Stein: Fact and fiction. His seven fourth-quarter points were on the quiet side, and thus misleading, but I'm not sure that Erik Spoelstra can get away with asking for much more. LeBron covered all five positions in Game 1. If you ask him to guard Durant more than he did in Game 1, what's he going to have left for an offense that gasped and wheezed after halftime?

Verrier: Fact, because you can never have enough LeBron. James totaled more points than he ever has in a Finals game (30), and you were awestruck early on as the amorphous defender jumped from position to position like a bouncing ball. But this team has always relied on a surplus of production from its stars, and with Bosh still dinged-up and Wade often out to lunch, it'll take as much as it can get. You can rely on Shane Battier's 32 percent postseason 3-point stroke for only so long.

Wallace: Fiction. Not sure how much more LeBron can reasonably be expected to give at this point. He could be a bit more aggressive in the fourth quarter than he was in Game 1. But this isn't solely on LeBron. The Heat need more from Dwyane Wade and Chris Bosh if they're going to keep up with OKC in this series.

4. What can the Thunder do better?

Arnovitz: Stay attuned to the weakside perimeter. The Heat got a few too many clean looks from beyond the arc by merely moving the ball inside-out, then over.

Gutierrez: Other than spread out some of that stellar play into both halves, not much. The box score says the Thunder should have run away from Miami, outrebounding the Heat by eight, getting nine more foul shots, shooting 51.9 percent from the floor and committing only 10 turnovers. Maybe James Harden can stay out of foul trouble, but that's about the only complaint.

Stein: As openly impressed as I've been with how unflappable these youngsters have been in their last two home games, I'd advise the Thunder not to stake the Heat a double-digit lead in Game 2. Can't keep playing from behind no matter how unruffled you are.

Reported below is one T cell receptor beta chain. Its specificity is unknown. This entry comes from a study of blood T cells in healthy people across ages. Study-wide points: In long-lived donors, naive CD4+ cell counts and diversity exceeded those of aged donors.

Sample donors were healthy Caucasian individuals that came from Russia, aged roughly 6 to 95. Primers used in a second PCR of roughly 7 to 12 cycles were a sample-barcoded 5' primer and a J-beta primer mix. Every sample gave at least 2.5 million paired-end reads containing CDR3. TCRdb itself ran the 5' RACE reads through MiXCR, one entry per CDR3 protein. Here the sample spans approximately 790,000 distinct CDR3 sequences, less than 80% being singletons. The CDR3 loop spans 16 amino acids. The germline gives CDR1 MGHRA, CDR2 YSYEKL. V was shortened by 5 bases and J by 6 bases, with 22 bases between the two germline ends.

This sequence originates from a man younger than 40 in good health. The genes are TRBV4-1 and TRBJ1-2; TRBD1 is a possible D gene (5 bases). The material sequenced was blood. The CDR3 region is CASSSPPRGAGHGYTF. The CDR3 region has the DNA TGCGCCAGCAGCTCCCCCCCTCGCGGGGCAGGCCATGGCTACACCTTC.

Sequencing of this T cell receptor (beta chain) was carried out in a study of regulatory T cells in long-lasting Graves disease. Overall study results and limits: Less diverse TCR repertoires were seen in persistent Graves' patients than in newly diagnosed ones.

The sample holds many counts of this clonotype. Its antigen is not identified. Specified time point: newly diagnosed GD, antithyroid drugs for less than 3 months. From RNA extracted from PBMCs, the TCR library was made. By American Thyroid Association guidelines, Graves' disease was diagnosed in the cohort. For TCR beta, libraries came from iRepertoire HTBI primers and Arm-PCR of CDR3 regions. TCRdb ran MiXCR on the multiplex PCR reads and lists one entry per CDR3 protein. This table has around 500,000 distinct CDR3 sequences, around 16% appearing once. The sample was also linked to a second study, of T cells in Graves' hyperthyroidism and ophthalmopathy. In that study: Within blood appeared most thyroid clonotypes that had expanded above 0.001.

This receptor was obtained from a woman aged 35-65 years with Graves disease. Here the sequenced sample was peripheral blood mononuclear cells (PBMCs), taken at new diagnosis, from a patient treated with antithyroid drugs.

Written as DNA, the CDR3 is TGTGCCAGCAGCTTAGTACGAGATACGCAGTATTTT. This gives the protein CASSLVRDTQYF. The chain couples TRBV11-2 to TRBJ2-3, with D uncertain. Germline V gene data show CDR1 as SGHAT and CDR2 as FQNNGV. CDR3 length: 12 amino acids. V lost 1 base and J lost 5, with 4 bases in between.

Verrier: You can maybe write-off the Thunder's slow start to Game 1 jitters this time, but doing so again is a dangerous proposition. And to pick a few nits: Ibaka needs to show better range (1-for-5 from outside the paint), Harden can't commit silly reaches, and OKC should attack a not-quite-right Wade more.

Wallace: Russell Westbrook and Kevin Durant admitted after Game 1 that their nerves might have gotten the best of them in the first half of their first Finals appearance. They overcame them pretty well in the second half and likely won't have those jitters again. What was stunning about their performance was that they won going away despite getting only five points from James Harden.

5. What must the Heat do differently?

Arnovitz: Wade and James fell into that false dichotomy where they're either attacking or working within the offense; Wade said as much after the game. They must do both simultaneously. They might also want to roll up that welcome mat they laid down for the Thunder in the paint during the second half.

Gutierrez: Defend much better, particularly in one-on-one scenarios. Wade is too good a defender to let Russell Westbrook get by him with ease. All the switching the Heat do might not be so beneficial in this series, with Durant able to shoot easily over anyone not named LeBron. Offensively, more LeBron, not as much Wade.

Stein: No one enjoyed Battier's bombs-away shooting more than me as an unabashed Battier fan thanks to all his golden quotes over the years. But Miami has to get high-level play from Wade and Bosh -- in concert with LeBron -- to win this series. There is no alternative for the Heaters.

Verrier: Wade's the easy target here, but is he fixable? Even if his slump is injury induced, I doubt a second knee drain less than a month after the first would get the surgeon general's OK. It took an all-time performance by LeBron and a scorching-hot hand from Bosh to slay the Celtics. Given the state of their aching core, and that they actually got some scoring punch from two reserves this time, the Heat may need a dominant performance in each game to win from here on out.

Wallace: Miami must get Bosh more involved in the game to balance out the offense. They must buy LeBron James a few minutes of rest in the first half, especially if he's going to try to go the distance in the second half. Beyond that, Wade has to make shots. The Heat have no chance if he's simply ordinary. And it would help their cause defensively if they could avoid so many of those rotation breakdowns that are burning them.

ESPN.com and the TrueHoop Network
Kevin Arnovitz, Israel Gutierrez and Marc Stein cover the NBA for ESPN.com. Michael Wallace writes for ESPN.com's Heat Index. Justin Verrier is an NBA editor for ESPN.com.